There are many health and behavioral benefits to spaying or neutering your dog. Today, our Kinston vets explain more about spaying or neutering, and how it can benefit your puppy to have them fixed.
When to Get Your Dog Spayed or Neuter
As long as your dog is healthy, spaying or neutering can be done at almost any age. The most common age for getting puppies fixed is six to nine months.
What is Spaying?
When a female dog is spayed, the vet removes the dog's reproductive organs so that your dog is unable to have puppies.
What is Neutering?
When a male dog is neutered, your vet surgically sterilizes your dog by removing the testes. Neutering prevents your dog from being able to father puppies.
Benefits of Having Your Dog Fixed
Spaying your female dog before her first heat can help her to live a long and healthy life by preventing serious issues such as uterine infections and breast tumors.
Spayed female dogs won't go into heat if the surgery is done while they are young. Female dogs who are not spayed typically go into heat every six months, for approximately 2 - 4 weeks. While your female dog is in heat she will excrete a bloody vaginal discharge and may seem edgy, clingy, or jumpy.
You can help to prevent testicular cancer and certain prostate problems by neutering your male dog early. Male dogs that are neutered are less likely to roam or try to escape from home in search of females. Reduced roaming can help to protect your dog from injuries due to fights with other males, or even traffic accidents.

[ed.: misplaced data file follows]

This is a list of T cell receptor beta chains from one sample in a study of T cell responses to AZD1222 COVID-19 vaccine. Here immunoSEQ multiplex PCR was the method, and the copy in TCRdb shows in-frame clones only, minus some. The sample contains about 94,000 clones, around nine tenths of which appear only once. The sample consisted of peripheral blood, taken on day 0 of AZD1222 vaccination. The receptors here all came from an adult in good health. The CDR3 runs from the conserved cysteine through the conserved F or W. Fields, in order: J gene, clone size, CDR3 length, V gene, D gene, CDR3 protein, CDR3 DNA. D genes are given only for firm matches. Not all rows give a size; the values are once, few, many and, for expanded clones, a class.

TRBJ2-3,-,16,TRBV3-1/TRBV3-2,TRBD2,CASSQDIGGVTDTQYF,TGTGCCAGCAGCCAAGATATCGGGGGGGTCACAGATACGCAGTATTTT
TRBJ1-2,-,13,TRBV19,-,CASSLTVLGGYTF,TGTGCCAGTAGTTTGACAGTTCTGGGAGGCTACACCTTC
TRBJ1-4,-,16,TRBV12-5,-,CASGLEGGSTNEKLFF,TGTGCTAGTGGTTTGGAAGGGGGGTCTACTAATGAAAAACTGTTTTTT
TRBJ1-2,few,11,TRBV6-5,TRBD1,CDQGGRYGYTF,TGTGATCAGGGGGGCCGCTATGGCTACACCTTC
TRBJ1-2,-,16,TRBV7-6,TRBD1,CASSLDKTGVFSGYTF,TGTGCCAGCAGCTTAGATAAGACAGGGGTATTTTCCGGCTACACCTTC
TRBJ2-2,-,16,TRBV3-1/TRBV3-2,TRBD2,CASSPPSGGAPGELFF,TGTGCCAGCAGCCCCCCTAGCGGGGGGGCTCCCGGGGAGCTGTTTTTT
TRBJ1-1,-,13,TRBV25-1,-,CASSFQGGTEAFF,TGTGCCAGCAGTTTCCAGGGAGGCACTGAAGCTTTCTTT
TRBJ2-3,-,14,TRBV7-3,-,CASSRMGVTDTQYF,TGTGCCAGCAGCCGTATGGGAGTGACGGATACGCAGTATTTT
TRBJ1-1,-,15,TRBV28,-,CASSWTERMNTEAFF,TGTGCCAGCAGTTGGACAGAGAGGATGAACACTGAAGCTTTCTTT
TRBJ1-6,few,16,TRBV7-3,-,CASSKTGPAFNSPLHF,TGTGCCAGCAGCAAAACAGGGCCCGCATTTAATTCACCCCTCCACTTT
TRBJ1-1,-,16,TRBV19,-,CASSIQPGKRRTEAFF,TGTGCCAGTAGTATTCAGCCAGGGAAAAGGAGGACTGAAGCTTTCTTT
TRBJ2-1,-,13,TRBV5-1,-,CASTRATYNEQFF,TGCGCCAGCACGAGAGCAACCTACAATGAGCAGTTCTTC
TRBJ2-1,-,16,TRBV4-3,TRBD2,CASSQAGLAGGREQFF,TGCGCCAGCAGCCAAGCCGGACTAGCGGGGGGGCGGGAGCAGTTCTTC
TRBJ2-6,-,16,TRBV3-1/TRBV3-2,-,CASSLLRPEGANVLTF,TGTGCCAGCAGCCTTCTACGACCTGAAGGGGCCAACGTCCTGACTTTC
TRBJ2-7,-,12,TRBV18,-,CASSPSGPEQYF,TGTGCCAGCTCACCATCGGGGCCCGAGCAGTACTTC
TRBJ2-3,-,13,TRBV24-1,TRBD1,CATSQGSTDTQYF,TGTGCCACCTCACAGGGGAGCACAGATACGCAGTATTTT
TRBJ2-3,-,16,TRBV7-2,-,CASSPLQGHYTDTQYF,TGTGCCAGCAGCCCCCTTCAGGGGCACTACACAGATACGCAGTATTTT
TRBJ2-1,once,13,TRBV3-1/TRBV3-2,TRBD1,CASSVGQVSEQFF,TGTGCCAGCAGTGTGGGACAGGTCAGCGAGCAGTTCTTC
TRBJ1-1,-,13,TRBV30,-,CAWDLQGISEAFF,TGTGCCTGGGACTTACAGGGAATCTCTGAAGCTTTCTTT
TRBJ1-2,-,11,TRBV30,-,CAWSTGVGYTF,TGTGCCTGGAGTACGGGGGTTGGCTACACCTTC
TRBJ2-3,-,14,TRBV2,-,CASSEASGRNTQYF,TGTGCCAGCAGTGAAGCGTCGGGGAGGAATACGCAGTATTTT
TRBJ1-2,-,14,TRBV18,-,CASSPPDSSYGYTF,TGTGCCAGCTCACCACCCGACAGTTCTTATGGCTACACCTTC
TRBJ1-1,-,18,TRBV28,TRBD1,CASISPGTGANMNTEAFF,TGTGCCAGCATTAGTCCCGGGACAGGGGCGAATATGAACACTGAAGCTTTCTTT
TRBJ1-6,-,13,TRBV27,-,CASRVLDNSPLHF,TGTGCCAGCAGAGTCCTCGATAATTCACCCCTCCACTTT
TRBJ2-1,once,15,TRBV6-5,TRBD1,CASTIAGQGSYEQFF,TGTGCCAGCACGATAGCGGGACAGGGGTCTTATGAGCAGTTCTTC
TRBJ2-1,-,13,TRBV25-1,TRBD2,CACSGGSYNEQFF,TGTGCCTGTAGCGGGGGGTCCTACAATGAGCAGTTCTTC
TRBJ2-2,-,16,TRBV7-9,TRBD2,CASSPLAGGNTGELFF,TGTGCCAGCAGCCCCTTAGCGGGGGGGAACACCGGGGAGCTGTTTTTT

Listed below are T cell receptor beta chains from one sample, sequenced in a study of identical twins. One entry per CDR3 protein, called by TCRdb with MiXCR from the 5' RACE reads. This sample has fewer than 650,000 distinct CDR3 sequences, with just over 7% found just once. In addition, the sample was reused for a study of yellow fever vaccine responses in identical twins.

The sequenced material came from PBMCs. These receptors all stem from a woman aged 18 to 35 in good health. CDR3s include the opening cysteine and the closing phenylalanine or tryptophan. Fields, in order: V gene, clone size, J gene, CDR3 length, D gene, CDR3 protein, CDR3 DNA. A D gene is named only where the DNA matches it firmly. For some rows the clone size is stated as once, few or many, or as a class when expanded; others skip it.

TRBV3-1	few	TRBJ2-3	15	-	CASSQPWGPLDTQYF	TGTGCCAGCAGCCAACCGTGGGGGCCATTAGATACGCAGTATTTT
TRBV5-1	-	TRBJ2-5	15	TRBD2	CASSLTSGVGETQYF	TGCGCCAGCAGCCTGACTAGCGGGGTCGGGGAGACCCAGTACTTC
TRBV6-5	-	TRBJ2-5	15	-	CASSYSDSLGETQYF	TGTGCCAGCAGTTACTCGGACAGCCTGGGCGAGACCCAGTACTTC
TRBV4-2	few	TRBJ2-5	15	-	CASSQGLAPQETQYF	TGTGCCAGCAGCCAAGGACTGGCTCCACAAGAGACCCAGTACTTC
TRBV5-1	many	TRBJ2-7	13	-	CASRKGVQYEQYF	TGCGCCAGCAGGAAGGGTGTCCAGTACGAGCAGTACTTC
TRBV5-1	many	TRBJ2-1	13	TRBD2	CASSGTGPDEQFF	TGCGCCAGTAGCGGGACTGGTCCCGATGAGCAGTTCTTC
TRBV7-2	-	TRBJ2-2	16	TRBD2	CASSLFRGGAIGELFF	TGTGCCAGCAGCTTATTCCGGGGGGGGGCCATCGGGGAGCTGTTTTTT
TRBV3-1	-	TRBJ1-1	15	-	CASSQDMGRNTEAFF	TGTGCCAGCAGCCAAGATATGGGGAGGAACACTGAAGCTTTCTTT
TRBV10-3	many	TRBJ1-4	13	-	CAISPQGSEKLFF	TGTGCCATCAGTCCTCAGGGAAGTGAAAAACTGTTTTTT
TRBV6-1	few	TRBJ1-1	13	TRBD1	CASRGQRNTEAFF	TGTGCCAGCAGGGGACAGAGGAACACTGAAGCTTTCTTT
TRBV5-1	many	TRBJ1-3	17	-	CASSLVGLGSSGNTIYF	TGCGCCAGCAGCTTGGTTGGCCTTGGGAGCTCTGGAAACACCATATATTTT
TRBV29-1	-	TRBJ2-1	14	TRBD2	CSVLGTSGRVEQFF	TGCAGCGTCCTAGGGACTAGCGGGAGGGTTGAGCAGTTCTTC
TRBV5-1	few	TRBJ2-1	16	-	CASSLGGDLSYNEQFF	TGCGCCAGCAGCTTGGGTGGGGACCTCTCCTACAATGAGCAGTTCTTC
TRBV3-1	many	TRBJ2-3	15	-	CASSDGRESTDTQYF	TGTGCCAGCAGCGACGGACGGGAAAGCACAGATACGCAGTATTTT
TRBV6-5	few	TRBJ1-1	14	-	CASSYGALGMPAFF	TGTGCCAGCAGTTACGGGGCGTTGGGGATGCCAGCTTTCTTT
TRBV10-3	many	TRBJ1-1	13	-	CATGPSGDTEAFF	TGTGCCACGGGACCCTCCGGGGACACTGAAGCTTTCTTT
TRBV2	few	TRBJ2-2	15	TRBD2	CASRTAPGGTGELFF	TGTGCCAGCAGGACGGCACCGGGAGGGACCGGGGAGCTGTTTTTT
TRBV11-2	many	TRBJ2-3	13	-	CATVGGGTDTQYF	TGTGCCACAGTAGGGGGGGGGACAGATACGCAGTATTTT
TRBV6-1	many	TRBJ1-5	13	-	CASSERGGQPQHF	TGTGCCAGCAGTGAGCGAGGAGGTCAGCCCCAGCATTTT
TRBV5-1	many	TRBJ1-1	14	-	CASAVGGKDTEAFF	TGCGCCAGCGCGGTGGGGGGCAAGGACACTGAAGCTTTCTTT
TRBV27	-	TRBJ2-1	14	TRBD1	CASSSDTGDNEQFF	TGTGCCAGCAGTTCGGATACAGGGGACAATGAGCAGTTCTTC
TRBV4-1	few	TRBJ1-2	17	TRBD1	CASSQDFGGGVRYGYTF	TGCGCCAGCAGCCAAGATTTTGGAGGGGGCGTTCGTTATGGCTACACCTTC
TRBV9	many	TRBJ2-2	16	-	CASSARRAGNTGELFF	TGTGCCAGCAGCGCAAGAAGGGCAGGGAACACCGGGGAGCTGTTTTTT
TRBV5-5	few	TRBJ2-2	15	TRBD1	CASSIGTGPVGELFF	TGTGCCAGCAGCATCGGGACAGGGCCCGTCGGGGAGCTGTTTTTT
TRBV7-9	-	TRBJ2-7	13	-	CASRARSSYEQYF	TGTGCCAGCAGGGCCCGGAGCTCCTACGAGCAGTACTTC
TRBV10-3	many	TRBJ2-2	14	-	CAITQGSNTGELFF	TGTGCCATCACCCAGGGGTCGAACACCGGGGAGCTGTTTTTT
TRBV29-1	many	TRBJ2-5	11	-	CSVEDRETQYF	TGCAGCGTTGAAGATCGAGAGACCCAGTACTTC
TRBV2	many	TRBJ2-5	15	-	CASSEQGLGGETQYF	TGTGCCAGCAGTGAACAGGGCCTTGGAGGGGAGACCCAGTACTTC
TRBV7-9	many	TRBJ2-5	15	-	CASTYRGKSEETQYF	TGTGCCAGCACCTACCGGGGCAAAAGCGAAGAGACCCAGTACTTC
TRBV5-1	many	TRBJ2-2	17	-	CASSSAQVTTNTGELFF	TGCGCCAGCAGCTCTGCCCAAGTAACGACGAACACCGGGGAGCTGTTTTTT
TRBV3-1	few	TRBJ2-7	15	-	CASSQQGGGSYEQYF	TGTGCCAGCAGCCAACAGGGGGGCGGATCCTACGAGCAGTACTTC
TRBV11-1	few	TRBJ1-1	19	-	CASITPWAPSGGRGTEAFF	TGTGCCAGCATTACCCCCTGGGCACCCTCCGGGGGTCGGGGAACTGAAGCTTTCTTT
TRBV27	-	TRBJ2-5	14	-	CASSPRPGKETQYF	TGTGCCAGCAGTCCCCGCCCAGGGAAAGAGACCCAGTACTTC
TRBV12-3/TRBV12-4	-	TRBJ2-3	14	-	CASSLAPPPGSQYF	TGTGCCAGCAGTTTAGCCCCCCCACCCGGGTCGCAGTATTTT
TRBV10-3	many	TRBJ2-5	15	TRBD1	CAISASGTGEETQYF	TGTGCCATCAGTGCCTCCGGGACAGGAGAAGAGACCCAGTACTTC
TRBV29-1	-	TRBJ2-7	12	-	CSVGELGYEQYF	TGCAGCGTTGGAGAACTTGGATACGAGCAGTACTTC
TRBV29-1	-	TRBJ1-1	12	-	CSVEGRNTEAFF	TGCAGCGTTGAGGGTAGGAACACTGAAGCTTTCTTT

When male dogs are left unneutered they are more likely to spray urine in the house to mark their territory, mount other dogs or people, and be more aggressive to other dogs.
Less Pet Overpopulation
The importance of reducing the number of unwanted puppies cannot be overstated. Shelters across the USA are filled with homeless and unwanted dogs. If all pet owners spayed and neutered their dogs, there would be fewer dogs in shelters. Fewer unwanted puppies will help to reduce the number of animals living on the streets, and fewer euthanizations.
Note: The advice provided in this post is intended for informational purposes and does not constitute medical advice regarding pets. For an accurate diagnosis of your pet's condition, please make an appointment with your vet.